Inspired by his grandmother’s battle with cancer, Herbert Mason Hedberg developed a new test that could rapidly identify tumor-fighting compounds. Remarkably, he accomplished this as a high school science project.
Hedberg, 17, of North Attleboro High School in Massachusetts claimed the top prize—a $100,000 scholarship—in this year’s Intel Science Talent Search. At an awards banquet in Washington, D.C., on March 16, he and 39 other students received recognition and funding for their further education.
Hedberg conceived of a novel approach to screening compounds that might inhibit telomerase, an enzyme that permits uncontrolled cell division in cancer. His method combines telomerase, prospective drugs, and fragments of DNA in a solution. If a compound inhibits telomerase, the DNA remains fragmented and absorbs ultraviolet light.
For research on mathematical patterns, Boris Alexeev, 17, of Cedar Shoals High School in Athens, Ga., won the second-place scholarship of $75,000. His project involved computational models called automata, which manipulate numbers to reveal underlying relationships.
The third-place honor and a $50,000 scholarship went to Ryna Karnik, 17, of Oregon Episcopal School in Portland for advances in making semiconductor microchips. Karnik’s method could save microchip designers time and money by enabling them to edit prototypes when they would otherwise need to make new chips.
Linda Brown Westrick, 18, of Maggie L. Walker Governor’s School in Richmond, Va., placed fourth for analyzing a recently defined mathematical operation that helps unveil the structure of whole numbers. Her research is currently featured in “MathTrek” at Deriving the Structure of Numbers.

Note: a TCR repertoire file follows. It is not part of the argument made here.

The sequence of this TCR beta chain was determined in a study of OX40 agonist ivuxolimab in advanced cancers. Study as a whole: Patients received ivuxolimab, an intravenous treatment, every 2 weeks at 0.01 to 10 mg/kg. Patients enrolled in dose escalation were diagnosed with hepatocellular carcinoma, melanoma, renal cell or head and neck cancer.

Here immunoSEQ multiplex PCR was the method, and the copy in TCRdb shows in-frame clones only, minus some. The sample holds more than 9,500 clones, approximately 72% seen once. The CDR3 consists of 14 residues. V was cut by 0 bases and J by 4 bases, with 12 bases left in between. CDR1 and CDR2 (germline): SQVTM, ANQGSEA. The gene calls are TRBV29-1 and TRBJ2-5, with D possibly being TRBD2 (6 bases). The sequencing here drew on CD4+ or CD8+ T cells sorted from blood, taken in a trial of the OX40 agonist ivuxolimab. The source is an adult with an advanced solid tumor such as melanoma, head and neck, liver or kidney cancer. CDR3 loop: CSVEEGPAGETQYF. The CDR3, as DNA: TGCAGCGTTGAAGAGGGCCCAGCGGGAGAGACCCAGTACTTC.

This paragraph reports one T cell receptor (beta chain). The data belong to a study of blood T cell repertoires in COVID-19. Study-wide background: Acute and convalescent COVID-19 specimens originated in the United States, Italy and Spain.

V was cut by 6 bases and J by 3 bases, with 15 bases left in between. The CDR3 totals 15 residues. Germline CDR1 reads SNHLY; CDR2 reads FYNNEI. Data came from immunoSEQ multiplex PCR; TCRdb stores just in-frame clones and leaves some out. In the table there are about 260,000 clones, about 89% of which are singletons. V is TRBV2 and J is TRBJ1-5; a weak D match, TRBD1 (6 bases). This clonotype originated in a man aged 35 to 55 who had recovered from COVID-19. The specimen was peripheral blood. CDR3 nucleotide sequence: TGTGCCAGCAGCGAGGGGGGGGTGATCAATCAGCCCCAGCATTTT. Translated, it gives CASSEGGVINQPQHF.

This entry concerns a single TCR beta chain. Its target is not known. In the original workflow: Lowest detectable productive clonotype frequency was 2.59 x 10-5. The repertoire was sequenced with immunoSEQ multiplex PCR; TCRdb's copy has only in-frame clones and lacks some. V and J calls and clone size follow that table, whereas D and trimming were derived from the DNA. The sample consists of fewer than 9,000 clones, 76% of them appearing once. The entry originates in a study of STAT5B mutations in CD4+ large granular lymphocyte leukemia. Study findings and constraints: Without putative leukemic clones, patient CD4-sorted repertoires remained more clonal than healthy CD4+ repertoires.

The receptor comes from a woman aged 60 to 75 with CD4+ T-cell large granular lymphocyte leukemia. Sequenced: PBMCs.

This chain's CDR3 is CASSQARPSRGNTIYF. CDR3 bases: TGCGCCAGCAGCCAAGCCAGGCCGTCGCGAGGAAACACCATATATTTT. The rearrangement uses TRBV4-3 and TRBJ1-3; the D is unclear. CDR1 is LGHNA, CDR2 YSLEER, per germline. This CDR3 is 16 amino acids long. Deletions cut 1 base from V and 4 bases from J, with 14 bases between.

Eduard Reznik, 17, and Jayne Frances Wolfson, 18, placed fifth and sixth. Reznik, of Ward Melville High School in East Setauket, N.Y., developed a method for finding exact solutions to a set of equations written by Albert Einstein. Those solutions, which astrophysicists usually approximate, reveal aspects of the inner workings of neutron stars. Wolfson, of Byram Hills High School in Armonk, N.Y., studied toddlers at play and described how children learn to treat one object as another in their imaginations. For their work, Westrick, Reznik, and Wolfson each received a $25,000 scholarship.
Another four award winners each collected $20,000. Qilei Hang, 18, of Allegany High School in Cumberland, Md., developed a method to determine how material in a conical stockpile can be most efficiently drawn through two points beneath the pile. Ann Chi, 17, of Terre Haute South Vigo High School in Indiana, studied atomic-scale phenomena involved in chemical reactions between ethane and the metal yttrium. Andrei Munteanu, 18, of Benjamin Banneker High School in Washington, D.C., constructed an algorithm for determining how close two celestial objects will come as they follow elliptical orbits around the same star. Gordon L. Su, 18, of Montgomery Blair High School in Silver Spring, Md., studied the effects of economic globalization on income distribution in China.
Each of the remaining 30 award winners received a $5,000 scholarship, and all 40 got a notebook computer from the contest’s sponsor, Intel Corp. of Santa Clara, Calif. Craig Barrett, Intel’s chief executive, praised the “exceptional young scientists [for] producing the kind of innovative thinking and solid results that this country absolutely must have.”
Science Service, the publisher of Science News, administered the competition. This year’s contest had a record-setting 1,652 entrants. Numerous past winners of the annual contest, which Westinghouse originally sponsored in 1942, later won Nobel prizes, Field medals, MacArthur Foundation fellowships, and other major awards.